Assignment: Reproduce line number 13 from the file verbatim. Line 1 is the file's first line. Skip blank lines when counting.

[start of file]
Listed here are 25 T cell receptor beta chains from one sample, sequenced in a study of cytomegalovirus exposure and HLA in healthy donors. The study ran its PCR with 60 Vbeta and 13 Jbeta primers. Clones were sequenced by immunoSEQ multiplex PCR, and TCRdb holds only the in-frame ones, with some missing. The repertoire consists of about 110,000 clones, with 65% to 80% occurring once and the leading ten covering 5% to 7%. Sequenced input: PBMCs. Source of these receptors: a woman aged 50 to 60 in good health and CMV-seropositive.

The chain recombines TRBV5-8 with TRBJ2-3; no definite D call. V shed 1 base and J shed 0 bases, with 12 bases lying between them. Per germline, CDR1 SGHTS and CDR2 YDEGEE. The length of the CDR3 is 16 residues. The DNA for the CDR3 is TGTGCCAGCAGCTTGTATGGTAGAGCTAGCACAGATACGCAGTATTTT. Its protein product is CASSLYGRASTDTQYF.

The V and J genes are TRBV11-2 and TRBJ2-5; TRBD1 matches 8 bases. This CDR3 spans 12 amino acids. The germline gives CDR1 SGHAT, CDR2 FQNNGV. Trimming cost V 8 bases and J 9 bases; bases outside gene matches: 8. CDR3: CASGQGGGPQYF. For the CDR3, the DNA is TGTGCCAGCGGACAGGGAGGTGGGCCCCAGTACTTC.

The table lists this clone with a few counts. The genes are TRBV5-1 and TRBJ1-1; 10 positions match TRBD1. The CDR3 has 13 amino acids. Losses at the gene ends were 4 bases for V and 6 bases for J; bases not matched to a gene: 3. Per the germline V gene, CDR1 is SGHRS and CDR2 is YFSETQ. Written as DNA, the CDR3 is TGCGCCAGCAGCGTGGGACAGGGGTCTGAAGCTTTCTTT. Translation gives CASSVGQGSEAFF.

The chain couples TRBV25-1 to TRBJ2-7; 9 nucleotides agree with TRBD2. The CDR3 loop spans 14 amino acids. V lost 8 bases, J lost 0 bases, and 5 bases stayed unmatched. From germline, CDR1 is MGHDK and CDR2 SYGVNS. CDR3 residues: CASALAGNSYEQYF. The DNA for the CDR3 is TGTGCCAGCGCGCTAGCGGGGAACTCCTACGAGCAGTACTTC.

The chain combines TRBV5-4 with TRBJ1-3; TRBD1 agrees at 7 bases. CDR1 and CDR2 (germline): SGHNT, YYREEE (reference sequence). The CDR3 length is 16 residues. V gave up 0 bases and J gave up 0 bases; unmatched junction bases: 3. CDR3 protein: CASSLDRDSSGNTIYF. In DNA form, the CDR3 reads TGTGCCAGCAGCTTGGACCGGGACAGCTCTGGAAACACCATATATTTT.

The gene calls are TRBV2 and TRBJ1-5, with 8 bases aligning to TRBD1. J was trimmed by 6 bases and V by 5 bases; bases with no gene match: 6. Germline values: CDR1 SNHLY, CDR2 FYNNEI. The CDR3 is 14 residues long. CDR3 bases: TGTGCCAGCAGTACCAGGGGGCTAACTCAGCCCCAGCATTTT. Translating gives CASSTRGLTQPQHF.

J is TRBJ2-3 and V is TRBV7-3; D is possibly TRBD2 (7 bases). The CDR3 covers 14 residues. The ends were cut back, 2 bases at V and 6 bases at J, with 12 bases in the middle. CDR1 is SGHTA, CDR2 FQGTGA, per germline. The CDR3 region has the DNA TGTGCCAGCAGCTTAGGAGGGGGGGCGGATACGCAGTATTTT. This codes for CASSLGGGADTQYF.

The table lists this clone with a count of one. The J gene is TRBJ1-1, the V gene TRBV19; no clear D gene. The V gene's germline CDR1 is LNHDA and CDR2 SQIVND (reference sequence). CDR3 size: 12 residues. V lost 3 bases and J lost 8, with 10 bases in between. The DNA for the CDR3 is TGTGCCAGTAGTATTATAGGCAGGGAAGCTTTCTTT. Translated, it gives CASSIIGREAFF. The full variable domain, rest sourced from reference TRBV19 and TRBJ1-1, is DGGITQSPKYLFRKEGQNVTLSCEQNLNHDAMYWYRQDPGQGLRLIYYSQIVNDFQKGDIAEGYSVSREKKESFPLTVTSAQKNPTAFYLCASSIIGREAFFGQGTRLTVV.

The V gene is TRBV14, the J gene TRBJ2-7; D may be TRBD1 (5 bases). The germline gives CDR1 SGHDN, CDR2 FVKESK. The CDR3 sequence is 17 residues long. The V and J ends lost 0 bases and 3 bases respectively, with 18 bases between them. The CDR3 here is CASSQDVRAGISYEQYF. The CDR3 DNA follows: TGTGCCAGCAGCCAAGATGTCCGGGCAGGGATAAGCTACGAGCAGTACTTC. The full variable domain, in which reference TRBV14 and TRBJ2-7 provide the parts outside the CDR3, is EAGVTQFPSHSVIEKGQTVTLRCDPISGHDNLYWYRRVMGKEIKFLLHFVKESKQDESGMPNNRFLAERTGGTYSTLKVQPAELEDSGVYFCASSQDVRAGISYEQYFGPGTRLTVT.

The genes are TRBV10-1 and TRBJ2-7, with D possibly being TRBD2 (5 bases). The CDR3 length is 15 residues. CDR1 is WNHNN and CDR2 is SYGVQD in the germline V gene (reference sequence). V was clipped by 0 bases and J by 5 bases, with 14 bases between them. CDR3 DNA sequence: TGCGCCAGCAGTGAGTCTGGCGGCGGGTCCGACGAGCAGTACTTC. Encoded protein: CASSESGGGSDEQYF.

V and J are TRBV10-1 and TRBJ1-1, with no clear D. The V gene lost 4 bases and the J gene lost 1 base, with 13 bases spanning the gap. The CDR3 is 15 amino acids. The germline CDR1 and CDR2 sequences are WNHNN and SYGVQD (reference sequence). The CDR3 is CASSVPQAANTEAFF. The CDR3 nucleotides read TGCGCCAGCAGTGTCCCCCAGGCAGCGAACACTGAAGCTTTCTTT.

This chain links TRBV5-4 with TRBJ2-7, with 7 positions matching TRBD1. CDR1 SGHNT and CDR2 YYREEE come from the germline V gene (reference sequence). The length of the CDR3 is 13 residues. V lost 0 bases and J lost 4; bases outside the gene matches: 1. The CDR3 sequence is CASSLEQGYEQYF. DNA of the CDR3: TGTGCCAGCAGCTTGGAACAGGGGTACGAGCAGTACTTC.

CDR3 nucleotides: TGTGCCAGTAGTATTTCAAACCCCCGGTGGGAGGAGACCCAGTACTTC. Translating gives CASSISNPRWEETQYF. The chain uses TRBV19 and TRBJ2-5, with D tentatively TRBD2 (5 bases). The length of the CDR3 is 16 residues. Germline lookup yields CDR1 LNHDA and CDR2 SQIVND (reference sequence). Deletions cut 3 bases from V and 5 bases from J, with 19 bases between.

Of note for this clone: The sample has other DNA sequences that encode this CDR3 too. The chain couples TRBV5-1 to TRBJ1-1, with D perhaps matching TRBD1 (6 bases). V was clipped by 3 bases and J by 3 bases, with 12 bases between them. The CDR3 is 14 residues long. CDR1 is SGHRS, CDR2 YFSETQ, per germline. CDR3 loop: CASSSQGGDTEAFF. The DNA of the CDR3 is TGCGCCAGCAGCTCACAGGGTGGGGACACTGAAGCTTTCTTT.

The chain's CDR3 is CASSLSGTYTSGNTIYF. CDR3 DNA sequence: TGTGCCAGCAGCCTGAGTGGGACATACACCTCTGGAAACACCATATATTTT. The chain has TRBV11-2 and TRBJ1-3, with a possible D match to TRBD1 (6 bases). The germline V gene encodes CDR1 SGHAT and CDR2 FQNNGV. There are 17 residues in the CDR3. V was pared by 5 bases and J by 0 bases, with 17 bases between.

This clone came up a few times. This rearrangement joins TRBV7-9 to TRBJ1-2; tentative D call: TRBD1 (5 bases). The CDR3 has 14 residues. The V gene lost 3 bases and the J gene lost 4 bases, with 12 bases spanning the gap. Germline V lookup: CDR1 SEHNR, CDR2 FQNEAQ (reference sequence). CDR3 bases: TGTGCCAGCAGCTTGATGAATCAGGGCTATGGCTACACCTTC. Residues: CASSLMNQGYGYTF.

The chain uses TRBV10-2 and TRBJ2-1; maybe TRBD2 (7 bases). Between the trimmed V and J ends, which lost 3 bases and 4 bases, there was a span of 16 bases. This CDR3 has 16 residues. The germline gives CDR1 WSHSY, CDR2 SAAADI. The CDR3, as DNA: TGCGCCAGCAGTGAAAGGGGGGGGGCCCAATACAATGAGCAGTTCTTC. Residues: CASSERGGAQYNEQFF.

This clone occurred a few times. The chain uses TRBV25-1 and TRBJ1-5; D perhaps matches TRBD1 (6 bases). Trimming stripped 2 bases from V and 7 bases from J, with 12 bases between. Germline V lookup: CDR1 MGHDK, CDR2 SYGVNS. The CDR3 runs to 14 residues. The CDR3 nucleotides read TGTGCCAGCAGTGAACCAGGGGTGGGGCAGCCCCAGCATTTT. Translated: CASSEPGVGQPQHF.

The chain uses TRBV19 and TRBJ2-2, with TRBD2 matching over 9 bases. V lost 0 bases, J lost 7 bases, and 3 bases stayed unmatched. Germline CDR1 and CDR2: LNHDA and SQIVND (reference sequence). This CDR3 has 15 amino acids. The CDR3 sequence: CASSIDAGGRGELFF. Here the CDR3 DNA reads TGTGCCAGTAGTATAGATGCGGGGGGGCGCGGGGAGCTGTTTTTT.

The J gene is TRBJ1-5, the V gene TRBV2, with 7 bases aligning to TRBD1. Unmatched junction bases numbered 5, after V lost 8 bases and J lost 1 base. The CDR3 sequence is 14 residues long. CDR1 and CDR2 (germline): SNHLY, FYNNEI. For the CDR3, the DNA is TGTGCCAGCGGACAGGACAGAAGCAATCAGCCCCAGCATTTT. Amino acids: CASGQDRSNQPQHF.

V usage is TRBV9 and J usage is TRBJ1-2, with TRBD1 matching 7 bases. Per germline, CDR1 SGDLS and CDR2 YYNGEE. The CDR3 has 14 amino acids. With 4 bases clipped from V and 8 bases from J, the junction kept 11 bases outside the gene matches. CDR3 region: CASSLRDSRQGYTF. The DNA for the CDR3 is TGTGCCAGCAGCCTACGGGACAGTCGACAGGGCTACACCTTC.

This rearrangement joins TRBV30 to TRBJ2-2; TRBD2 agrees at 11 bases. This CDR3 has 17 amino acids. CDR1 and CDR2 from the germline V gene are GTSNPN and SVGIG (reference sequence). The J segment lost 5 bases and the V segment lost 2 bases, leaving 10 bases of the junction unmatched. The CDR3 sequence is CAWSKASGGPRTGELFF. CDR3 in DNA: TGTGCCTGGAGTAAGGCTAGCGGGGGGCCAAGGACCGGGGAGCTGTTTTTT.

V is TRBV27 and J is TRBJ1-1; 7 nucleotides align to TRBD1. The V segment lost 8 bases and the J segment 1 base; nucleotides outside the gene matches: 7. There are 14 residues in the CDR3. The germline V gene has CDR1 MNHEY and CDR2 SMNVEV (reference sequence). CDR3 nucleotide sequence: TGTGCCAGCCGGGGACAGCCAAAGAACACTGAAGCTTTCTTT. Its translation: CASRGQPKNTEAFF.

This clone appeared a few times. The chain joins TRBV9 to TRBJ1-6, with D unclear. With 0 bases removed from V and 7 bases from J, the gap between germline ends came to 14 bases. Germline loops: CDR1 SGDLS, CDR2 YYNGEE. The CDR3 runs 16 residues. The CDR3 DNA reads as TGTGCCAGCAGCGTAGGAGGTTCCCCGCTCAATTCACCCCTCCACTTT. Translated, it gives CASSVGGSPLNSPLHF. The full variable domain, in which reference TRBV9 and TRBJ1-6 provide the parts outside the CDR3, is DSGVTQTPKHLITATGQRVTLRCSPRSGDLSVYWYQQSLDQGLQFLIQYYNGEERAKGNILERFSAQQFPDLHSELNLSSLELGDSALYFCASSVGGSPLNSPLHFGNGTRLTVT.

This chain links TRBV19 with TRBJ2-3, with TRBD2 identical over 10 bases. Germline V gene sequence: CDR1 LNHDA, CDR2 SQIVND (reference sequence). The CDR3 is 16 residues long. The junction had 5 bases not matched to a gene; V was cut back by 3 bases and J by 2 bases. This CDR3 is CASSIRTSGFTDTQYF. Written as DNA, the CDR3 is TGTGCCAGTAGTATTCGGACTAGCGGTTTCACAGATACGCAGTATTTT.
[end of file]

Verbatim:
This chain links TRBV5-4 with TRBJ2-7, with 7 positions matching TRBD1. CDR1 SGHNT and CDR2 YYREEE come from the germline V gene (reference sequence). The length of the CDR3 is 13 residues. V lost 0 bases and J lost 4; bases outside the gene matches: 1. The CDR3 sequence is CASSLEQGYEQYF. DNA of the CDR3: TGTGCCAGCAGCTTGGAACAGGGGTACGAGCAGTACTTC.